Settling in the first hepatocyte at the initial entry point would be highly risky for the parasite, as CD8 T cells would rapidly find and kill the infected cell located close to the signaling KC. Traveling to a distant site might buy precious time for the parasite while it differentiates at a distant location.

In summary, malaria sporozoites seem to have developed several strategies to avoid killing of infected hepatocytes by sporozoite-specific CTLs. These include changing expression of proteins within the infected hepatocyte, infecting an organ where primary activation of CD8 T cells is biased toward the induction of tolerance, and developing several tactics to decrease the probability that infected hepatocytes encounter antigen-specific T cells. These arguments support the view that the predominant limitation for malaria-specific T cells is finding/eliminating all infected hepatocytes during the short period of the hepatic cycle phase, rather than overcoming tolerance in the liver.

Thus, although both malaria sporozoites and hepatotropic viruses target the liver, these pathogens seem to use totally different strategies to escape immune recognition. Instead of infecting many hepatocytes in a short period of time and exploiting the tolerogenic properties of the liver, malaria sporozoites infect very few cells, and have developed additional strategies to decrease the probability of being detected by CTLs. This model predicts that to be effective, anti-malaria vaccination protocols should aim to boost the number of CTLs to increase their probability of finding and killing all infected hepatocytes.

Conflict of Interest Statement

The authors declare that the research was conducted in the absence of any commercial or financial relationships that could be construed as a potential conflict of interest.

Acknowledgments

The authors would like to thank William Heath, Michelle Vo and Yik Chun Wong for critically reading this review. This work was supported by the NHMRC Australia (Program grant 571408).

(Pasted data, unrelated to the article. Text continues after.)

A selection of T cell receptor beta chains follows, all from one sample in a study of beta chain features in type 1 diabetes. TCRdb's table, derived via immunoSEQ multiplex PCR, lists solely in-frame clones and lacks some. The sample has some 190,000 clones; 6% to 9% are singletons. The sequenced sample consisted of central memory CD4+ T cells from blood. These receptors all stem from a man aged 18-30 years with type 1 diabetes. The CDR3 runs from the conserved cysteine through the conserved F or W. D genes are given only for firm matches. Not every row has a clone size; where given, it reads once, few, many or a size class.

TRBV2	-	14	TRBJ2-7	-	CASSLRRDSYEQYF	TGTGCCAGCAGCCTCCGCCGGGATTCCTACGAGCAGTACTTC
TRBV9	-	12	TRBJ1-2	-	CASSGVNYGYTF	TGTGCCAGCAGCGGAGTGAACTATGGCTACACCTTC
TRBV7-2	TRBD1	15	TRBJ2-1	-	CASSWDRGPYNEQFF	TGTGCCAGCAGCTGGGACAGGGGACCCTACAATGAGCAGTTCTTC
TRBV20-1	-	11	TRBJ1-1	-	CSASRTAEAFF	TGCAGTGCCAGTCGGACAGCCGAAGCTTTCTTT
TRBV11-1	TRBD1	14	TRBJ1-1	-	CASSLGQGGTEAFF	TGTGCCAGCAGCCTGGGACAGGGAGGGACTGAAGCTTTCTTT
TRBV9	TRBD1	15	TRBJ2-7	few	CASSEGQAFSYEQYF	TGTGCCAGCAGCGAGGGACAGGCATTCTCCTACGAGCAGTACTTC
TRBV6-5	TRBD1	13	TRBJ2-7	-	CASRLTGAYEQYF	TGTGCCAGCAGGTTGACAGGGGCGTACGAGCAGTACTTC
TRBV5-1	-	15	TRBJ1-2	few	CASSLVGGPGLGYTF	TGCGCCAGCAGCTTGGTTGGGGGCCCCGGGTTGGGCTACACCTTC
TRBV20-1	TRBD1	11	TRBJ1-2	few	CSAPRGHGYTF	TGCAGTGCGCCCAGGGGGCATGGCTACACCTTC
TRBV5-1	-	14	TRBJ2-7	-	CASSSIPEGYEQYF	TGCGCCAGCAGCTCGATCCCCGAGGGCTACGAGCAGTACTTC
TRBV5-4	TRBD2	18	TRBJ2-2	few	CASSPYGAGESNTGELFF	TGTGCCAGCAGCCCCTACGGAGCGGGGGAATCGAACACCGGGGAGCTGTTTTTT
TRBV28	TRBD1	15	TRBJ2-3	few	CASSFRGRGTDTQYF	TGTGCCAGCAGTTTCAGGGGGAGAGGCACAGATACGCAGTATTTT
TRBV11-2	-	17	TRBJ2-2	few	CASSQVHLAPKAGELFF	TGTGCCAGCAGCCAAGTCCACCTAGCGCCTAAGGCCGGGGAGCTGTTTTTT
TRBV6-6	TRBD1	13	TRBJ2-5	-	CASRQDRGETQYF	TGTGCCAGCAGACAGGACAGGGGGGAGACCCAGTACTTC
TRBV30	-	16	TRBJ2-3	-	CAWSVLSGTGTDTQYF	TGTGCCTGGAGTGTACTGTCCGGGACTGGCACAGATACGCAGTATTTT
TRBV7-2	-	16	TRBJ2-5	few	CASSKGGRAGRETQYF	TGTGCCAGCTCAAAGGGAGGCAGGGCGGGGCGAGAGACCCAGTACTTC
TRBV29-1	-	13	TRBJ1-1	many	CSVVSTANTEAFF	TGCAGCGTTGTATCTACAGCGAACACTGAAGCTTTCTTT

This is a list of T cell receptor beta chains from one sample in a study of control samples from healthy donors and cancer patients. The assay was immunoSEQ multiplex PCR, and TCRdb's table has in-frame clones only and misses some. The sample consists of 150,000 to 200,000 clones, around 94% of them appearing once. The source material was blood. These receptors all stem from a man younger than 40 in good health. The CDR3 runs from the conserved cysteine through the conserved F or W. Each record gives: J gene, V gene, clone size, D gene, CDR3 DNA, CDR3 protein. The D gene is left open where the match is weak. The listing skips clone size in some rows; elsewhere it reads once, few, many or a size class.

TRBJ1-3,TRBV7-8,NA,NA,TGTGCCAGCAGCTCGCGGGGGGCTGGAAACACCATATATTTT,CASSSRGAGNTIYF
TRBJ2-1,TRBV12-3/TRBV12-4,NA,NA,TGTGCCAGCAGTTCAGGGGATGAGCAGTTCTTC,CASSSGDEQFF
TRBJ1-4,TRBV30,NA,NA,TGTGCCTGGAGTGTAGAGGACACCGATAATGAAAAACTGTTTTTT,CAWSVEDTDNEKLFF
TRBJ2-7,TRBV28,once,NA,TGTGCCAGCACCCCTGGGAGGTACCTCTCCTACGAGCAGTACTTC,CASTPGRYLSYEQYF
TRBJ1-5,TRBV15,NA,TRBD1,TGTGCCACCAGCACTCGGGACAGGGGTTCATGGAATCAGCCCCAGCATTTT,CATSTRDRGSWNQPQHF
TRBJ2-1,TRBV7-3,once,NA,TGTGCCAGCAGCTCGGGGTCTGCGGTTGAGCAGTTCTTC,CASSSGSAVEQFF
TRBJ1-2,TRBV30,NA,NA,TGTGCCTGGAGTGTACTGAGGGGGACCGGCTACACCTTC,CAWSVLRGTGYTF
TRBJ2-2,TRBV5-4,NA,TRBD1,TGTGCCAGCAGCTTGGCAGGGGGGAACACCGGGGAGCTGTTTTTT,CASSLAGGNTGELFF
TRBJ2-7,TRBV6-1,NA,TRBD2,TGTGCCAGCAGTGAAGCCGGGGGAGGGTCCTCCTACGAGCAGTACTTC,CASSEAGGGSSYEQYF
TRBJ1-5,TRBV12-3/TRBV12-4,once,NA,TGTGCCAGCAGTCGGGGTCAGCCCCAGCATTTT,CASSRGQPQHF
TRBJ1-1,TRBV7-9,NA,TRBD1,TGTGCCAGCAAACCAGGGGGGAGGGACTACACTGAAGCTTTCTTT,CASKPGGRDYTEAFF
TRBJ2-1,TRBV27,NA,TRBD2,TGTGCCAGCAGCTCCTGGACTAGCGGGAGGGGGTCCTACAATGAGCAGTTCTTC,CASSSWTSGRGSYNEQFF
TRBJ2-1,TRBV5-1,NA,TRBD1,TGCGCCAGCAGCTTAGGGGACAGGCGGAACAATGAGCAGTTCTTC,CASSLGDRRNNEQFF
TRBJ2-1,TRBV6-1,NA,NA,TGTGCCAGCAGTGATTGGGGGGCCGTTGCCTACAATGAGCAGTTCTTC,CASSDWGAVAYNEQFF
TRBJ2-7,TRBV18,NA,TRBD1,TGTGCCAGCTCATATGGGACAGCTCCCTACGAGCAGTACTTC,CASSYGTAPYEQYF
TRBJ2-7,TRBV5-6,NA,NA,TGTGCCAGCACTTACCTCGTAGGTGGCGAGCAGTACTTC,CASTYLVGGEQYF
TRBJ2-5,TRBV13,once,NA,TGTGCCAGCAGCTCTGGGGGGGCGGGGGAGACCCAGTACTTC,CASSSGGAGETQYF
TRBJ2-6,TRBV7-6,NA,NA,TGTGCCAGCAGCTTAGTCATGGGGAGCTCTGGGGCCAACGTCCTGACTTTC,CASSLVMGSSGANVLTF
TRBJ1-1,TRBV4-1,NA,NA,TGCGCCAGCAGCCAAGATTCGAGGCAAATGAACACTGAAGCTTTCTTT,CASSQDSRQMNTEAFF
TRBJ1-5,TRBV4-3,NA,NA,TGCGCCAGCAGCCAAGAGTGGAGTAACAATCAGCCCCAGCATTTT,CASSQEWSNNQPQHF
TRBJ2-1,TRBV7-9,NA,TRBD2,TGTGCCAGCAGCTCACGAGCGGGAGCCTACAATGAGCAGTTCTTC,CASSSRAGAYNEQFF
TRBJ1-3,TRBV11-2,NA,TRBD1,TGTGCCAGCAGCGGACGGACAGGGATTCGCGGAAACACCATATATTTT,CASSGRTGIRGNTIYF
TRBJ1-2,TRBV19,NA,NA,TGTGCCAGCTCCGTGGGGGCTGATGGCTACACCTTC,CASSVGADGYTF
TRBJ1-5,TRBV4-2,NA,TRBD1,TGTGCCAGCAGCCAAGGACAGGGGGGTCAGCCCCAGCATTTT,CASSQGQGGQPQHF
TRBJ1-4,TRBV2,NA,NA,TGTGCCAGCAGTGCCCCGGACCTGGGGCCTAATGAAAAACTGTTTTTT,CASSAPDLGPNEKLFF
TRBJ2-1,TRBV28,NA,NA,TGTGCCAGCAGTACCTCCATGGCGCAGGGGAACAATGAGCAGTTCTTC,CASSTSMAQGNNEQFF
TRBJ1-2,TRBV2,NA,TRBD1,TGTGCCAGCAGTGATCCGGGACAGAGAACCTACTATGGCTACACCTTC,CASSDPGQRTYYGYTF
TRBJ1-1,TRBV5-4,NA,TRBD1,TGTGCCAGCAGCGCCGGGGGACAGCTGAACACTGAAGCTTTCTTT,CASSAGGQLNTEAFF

Abbreviations

APC, Antigen Presenting Cell; CTL, Cytotoxic T Cell; KC, Kupffer Cell; LSEC, Liver Sinusoidal Endothelial Cell; MHC, Major Histocompatibility Complex; TCR, T cell Receptor; CSP, Circumsporozoite Protein; ICAM-1, Intercellular Adhesion Molecule 1; LFA-1, Lymphocyte Function-Associated Antigen 1; LN, Lymph Node; PBL, Peripheral Blood Lymphocytes; HSC, Hepatic Stellate Cells; rAAV, Recombinant Adeno-Associated Virus; DC, Dendritic Cell.

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Keywords: sporozoite, hepatocytes, LSEC, Kupffer cells, hepatic stellate cells, dendritic cells, tolerance, T cells

Citation: Bertolino P and Bowen DG (2015) Malaria and the liver: immunological hide-and-seek or subversion of immunity from within? Front. Microbiol. 6:41. doi: 10.3389/fmicb.2015.00041

Received: 20 October 2014; Accepted: 12 January 2015;
Published online: 18 February 2015.

Edited by:

Ute Frevert, New York University School of Medicine, USA

Reviewed by:

Urszula Krzych, Walter Reed Army Institute of Research, USA
Hajime Hisaeda, Gunma University, Japan
Ute Frevert, New York University School of Medicine, USA
Ian Andrew Cockburn, Australian National University, Australia

Copyright © 2015 Bertolino and Bowen. This is an open-access article distributed under the terms of the Creative Commons Attribution License (CC BY). The use, distribution or reproduction in other forums is permitted, provided the original author(s) or licensor are credited and that the original publication in this journal is cited, in accordance with accepted academic practice. No use, distribution or reproduction is permitted which does not comply with these terms.

*Correspondence: Patrick Bertolino, Liver Immunology Group, Centenary Institute and AW Morrow Gastroenterology and Liver Centre, University of Sydney and Royal Prince Alfred Hospital, Locked Bag No 6, Sydney, NSW 2042, Australia e-mail: p.bertolino@centenary.org.au